WA first for kangaroo relocation study

L-R: Baldivis MP Reece Whitby, senior scientists Mark Cowan and Leslie Gibson and DBCA Wildlife Officer Matt Swan.
L-R: Baldivis MP Reece Whitby, senior scientists Mark Cowan and Leslie Gibson and DBCA Wildlife Officer Matt Swan.

IN A first for WA the entire Baldivis kangaroo relocation process will form part of a major scientific study that could govern how native fauna are relocated in the future.

With a relocation site finalised in state forest, the developer’s contractors responsible for the relocation will be monitored and supported by government wildlife officers.

A veterinarian overseeing the process will be the only one authorised to make any calls on euthanasia should an animal be in trouble from the move.

The process is set to begin this week.

At a community information session held on May 6, Baldivis MP Reece Whitby said it was important the process was done properly.

heir current location and where they will be herded into.

“It’s a problematic issue with kangaroos that is not straightforward,” he said.

“Rest assured the welfare of the kangaroos is our number one concern; from the minister, premier and myself.

“The wildlife officers and agencies involved are very dedicated and compassionate people that want the kangaroos treated in the most humane way possible.

“As you’re aware the developer is the person with the responsibility for relocating kangaroos and we are working very hard with them to get an agreement.

“It’s unfortunate the developers aren’t here tonight – they were certainly invited, but … they’ve chosen not to be here.”

Wildlife Officer Matt Swan outlined the process.

“From my perspective as a wildlife officer it’s been one of the more challenging jobs to work on and I’m very confident that my officers will be working very close with the contractors on the ground to maintain the welfare of the animals,” he said.

“The best way to manage these kangaroos is very much a gently-as-she-goes kind of an approach, that’s what were trying to build in with the contractors and licence conditions – it’s a requirement that it’s steady as she goes.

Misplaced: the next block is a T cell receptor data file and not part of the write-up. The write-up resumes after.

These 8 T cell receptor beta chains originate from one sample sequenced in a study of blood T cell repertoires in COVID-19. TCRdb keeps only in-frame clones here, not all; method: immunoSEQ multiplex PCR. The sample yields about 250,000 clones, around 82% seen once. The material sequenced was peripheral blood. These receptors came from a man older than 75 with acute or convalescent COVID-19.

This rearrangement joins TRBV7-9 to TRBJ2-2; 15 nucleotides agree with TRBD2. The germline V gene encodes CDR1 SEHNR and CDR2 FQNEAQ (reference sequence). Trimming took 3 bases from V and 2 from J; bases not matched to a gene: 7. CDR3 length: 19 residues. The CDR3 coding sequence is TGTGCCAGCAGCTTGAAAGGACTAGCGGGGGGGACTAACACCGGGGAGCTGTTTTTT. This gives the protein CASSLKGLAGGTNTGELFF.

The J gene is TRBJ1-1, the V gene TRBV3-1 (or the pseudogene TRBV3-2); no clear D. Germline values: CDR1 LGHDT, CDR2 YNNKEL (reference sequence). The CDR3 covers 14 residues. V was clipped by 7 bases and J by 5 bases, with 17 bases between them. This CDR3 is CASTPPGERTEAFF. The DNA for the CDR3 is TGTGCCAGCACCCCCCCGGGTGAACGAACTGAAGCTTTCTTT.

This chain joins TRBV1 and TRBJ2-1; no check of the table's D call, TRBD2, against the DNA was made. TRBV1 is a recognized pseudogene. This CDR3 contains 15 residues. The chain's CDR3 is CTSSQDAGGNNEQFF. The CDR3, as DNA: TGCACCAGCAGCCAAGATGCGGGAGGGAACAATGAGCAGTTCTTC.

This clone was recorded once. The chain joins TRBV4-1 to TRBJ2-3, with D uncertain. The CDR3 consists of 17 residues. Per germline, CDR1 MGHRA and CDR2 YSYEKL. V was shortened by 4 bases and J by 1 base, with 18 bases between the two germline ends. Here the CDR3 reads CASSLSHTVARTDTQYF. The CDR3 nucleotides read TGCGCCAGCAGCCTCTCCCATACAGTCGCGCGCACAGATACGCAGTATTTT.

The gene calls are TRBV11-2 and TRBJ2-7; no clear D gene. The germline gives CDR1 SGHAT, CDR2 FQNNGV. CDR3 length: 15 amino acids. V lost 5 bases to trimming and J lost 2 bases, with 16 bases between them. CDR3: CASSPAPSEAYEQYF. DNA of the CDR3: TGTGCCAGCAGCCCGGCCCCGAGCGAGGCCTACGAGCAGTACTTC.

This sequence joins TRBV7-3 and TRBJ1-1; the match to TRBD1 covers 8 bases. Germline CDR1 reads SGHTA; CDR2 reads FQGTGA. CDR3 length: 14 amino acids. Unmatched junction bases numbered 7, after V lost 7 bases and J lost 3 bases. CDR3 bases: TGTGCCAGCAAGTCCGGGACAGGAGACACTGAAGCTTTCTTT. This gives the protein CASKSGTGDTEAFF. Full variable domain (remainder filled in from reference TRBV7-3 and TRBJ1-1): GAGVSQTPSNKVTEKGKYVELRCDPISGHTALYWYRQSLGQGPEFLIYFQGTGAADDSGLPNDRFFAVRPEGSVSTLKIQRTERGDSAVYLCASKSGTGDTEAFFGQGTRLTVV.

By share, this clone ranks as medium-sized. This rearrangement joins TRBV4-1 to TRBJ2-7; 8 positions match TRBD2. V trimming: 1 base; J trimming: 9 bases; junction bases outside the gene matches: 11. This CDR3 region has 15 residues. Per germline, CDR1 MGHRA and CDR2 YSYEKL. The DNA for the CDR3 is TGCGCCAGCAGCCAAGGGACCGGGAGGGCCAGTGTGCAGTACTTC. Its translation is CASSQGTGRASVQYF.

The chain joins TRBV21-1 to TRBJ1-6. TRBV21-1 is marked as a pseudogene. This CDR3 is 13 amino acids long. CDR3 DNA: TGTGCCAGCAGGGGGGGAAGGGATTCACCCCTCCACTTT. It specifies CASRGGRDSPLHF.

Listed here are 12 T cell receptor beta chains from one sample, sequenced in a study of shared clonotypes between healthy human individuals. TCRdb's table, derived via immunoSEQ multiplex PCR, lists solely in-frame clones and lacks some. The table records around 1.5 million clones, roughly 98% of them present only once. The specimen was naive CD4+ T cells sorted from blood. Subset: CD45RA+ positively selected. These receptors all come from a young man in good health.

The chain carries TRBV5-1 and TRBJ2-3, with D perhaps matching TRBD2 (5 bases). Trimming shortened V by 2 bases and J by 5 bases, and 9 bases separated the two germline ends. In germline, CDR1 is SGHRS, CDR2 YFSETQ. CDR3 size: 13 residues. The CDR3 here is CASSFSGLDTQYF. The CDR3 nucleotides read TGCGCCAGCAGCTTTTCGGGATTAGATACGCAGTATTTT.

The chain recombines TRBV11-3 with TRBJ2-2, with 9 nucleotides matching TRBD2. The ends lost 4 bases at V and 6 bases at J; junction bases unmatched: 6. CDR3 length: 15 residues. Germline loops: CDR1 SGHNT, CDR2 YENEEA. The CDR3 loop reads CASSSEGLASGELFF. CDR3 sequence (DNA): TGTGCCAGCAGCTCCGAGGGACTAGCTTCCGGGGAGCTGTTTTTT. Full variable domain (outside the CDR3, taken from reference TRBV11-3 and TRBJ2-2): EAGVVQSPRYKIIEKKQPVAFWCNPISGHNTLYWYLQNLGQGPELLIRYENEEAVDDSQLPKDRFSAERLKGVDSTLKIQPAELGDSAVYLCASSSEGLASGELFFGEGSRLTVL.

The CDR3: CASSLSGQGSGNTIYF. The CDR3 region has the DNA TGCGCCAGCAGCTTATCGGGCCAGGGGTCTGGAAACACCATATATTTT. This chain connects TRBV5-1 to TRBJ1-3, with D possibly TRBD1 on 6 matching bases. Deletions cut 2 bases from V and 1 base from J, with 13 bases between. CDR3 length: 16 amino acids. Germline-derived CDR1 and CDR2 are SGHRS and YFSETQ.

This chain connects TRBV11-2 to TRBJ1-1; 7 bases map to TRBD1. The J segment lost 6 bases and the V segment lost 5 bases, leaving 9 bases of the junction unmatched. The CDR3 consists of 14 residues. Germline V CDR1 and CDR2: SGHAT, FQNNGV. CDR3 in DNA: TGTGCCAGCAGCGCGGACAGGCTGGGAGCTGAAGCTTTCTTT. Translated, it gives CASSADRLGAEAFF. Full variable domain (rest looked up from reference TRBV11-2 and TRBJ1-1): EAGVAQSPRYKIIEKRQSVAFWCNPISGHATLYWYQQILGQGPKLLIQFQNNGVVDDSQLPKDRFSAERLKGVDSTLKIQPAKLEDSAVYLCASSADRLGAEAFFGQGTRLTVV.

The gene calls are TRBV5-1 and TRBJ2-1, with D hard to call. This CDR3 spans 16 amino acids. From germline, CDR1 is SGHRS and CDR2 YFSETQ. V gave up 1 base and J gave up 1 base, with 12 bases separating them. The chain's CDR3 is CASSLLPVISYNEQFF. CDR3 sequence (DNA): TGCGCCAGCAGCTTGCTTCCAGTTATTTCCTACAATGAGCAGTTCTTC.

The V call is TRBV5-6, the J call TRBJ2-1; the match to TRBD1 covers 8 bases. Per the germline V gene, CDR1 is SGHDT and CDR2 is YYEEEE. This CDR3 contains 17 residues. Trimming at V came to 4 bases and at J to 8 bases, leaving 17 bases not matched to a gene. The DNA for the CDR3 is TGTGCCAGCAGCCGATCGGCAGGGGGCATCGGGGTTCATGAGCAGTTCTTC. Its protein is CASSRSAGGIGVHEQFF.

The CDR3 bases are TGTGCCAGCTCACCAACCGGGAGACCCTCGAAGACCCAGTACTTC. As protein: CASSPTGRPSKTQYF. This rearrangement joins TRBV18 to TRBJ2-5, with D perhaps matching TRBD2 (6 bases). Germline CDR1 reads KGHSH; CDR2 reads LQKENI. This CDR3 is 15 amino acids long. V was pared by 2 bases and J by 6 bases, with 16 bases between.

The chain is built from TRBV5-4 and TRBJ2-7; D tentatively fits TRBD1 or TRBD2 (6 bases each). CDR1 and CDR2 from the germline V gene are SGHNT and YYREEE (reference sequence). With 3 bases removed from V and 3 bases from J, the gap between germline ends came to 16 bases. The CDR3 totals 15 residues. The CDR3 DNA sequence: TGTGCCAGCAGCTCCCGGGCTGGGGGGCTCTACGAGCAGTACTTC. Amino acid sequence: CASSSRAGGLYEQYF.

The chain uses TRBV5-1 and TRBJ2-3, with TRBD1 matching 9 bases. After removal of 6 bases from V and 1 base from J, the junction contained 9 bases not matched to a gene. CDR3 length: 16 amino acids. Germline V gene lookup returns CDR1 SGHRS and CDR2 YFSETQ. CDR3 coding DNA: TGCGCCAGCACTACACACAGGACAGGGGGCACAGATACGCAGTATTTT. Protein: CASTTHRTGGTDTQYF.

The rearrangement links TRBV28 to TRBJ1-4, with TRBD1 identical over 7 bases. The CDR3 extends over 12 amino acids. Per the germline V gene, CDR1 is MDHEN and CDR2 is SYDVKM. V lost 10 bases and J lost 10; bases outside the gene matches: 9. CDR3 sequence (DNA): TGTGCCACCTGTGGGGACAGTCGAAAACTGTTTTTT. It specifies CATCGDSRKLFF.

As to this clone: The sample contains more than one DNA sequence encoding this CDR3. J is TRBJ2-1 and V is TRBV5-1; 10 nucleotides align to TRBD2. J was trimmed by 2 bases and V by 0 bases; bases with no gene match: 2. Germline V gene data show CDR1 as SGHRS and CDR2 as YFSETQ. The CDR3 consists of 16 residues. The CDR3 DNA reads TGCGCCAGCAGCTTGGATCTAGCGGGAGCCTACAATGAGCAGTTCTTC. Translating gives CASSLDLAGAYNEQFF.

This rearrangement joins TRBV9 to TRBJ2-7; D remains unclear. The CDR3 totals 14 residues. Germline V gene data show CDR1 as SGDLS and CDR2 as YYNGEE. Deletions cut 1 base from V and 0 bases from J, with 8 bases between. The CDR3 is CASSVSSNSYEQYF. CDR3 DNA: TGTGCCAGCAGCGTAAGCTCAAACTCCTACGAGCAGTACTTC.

“Wildlife officers will be in here everyday, two of my staff from 4.30 in the morning to whenever it stops in the day or night, wherever the contractors go they’ll be there (wildlife officers).”

The kangaroos will be herded into a pen before being progressively rotated to a smaller pen where they will be sedated.

They will travel the 45-minute journey to the site on trailers with mattresses.

“They can only travel on trailers and be under sedation for so long. So effectively the clock starts ticking from the time the first animal is sedated,” he said.

“Kangaroos will be laid down in the trailer, as sedated kangaroos can’t regulate their body temperature.

Where the kangaroos will be going to and the collars and tags they will be fitted with.

 

“It’s a really important issue for us to watch then they have about 45 minutes travel and at the forest there is another fenced in enclosure for recovery and wildlife officers will be there every step of the way.

“We will sit with them until they are what we term ‘recovered’ and that means capable of standing by themselves.

“That’s what we are committed too and that’s what the contractor is required to do.”

Department of Biodiverstiy, Conservation and Attractions Senior Research Scientist Mark Cowan said the forest had already been set up with cameras to monitor the new arrivals.

“One of the biggest issues is ‘does this actually work?’” he said.

“We are putting on collars, and tags on the kangaroos to follow through with monitoring and the department again is committed to twelve months,” he said.

“We have put in place throughout the area an array of 60 motion sensors with infra red cameras to pick up the movements of the kangaroos.”

A cross section of the mob will have either satellite or VHF collars attached enabling the researchers to collect data about how they are faring.

There will also be mortality signals on the collars.

“Our commitment is to go up and track the animals every second day for the first two weeks then once a week for the first month, then after that a monthly basis,” he said.

“It’s those first six weeks that’s the critical period and we’ll have a fair idea how they are faring.

“Every animal that we take up there will have ear tags on them; a permanent ear tag with reflective tape and a phone number to ring if people find them because really we want to recover everything about how they go.

“As I said a lot of this is a little experimental at the moment; the outcome is a bit of an unknown but we’ll do our best to be able to make some informed decisions about how things go in the future.”

The monitoring will be done for 12 months after which the data will be collated before a research report is done and released to the public.